In study I, the effect of myo-inositol on growth in 128 postweaning piglets fed protein-deficient corn-soy diets was tested. There were 4 dietary treatments in a randomized complete block design with body weight as the blocking factor. The treatments consisted of 1 positive control (PC) diet formulated to meet all the nutrient requirements of the piglets with a 20% crude protein (CP); the remaining 3 diets were the negative control (NC) diets with a 3% reduction in CP, a 2 g/kg myo-inositol supplemented negative control diet (NC+INO), and phytase (3,000 FTU/kg) supplemented negative control (NC+PHY) diet. The results showed that phytase enhanced the apparent total tract digestibility (ATTD) of P in the weanling pigs. Myo-inositol supplementation in a protein-deficient diet improved (P < 0.05) porcine plasma myo-inositol concentration while an in vitro myo-inositol incubation with intestinal epithelial cells increased the expression of genes that encode for Claudin-1, Claudin-3, Claudin-4, ZO-1, NaPiIIb, GLUT2, and SLC7A2. The in vitro analysis of tight junction integrity in the IPEC-J2 cells indicated by the transepithelial electrical resistance and FITC-Dextran permeability showed an enhancement in response to myo-inositol treatment. Although the in vivo study found that myo-inositol did not improve growth performance or ATTD, the in vitro myo-inositol enhanced markers of gut health and function.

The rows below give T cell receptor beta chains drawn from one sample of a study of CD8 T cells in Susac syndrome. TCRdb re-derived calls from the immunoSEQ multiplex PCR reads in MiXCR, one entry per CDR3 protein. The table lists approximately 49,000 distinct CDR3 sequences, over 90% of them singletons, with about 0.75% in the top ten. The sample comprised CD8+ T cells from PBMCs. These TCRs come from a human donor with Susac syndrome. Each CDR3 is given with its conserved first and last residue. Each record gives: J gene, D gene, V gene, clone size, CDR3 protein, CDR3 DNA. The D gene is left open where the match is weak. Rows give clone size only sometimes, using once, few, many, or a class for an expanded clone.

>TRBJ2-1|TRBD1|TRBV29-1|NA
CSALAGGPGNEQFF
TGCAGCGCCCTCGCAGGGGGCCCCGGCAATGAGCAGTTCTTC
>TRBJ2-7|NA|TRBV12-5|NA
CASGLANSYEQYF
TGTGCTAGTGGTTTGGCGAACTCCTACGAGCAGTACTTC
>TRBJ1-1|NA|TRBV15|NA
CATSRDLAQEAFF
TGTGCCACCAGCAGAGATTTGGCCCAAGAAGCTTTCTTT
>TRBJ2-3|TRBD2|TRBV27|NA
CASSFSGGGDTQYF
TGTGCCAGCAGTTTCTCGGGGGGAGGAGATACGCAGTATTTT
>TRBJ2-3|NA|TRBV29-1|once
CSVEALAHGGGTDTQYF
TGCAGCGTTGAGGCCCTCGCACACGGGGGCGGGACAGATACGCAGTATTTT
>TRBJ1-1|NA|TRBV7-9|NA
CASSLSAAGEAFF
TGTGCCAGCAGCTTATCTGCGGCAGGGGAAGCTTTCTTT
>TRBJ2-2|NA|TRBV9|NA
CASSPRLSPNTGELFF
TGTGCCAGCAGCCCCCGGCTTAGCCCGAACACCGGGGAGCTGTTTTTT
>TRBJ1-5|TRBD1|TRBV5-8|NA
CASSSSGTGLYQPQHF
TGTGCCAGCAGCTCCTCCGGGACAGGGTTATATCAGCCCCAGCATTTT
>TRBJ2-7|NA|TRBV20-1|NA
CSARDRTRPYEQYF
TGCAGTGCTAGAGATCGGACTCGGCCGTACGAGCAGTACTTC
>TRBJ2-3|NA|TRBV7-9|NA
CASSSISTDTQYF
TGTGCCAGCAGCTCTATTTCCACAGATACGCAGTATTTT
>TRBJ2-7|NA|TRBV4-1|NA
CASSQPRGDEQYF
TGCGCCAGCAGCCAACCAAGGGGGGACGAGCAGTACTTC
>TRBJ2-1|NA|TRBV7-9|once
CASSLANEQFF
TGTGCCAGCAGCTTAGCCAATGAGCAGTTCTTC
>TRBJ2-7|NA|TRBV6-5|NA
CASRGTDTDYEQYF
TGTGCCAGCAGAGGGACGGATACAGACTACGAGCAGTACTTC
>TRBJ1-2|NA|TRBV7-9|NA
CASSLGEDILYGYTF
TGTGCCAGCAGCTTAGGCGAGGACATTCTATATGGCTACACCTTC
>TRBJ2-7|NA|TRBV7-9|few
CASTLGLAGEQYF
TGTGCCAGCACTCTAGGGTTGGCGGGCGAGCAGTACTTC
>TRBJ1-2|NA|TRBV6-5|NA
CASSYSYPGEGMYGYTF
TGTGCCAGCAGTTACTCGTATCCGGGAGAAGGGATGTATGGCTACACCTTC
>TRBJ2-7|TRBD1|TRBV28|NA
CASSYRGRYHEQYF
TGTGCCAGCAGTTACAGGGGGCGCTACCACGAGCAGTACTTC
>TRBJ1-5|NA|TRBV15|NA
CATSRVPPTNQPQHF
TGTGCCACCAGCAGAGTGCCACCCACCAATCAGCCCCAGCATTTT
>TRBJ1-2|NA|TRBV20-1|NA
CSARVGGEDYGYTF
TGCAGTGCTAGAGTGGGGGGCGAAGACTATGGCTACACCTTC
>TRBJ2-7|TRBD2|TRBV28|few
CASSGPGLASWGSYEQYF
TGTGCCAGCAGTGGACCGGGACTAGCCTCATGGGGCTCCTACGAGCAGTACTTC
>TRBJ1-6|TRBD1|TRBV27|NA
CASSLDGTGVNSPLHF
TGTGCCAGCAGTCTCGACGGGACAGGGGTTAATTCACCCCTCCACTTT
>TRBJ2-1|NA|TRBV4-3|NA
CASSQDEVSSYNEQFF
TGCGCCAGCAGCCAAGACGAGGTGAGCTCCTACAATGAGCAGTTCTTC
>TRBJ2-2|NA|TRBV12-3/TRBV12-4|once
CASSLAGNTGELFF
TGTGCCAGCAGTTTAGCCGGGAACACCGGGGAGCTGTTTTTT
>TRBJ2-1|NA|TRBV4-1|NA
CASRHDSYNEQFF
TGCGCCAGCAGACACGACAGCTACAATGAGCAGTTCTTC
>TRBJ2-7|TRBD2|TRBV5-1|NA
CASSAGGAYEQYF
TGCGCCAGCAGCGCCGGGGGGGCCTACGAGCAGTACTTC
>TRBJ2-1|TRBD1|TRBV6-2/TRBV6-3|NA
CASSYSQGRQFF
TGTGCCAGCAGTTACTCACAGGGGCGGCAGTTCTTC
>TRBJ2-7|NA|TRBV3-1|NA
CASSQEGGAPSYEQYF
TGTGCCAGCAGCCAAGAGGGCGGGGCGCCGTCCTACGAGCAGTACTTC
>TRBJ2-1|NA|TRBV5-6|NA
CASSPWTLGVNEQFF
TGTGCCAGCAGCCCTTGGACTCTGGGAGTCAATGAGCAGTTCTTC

In study II, the effect of myo-inositol on the growth of broiler chickens was tested. In this study, there were 6 experimental treatments based on two dietary protein levels (PC and NC) and three supplement types (BASAL, INO, and PHY) resulting in a 2 x 3 factorial arrangement in a completely randomized design. A total of 384 broiler chickens comprising 6 treatments with eight replicates per treatment and 8 birds per replicate were used. The birds were fed a common starter diet for the initial 7 days after they arrived at the poultry unit followed by a 14-day trial. The protein-deficient diet decreased the feed efficiency of the birds. Phytase addition increased (P < 0.05) the apparent ileal digestibility (AID) and ATTD of P and Ca in both PC and NC groups. The jejunal gut morphology was enhanced by supplemental phytase as indicated by an increase in villus height and the ratio of the villus height-to-crypt depth, coupled with an increase in serum myo-inositol concentration caused by both myo-inositol and phytase. In conclusion, myo-inositol showed a differential influence on growth performance, nutrient digestibility, and gut morphology.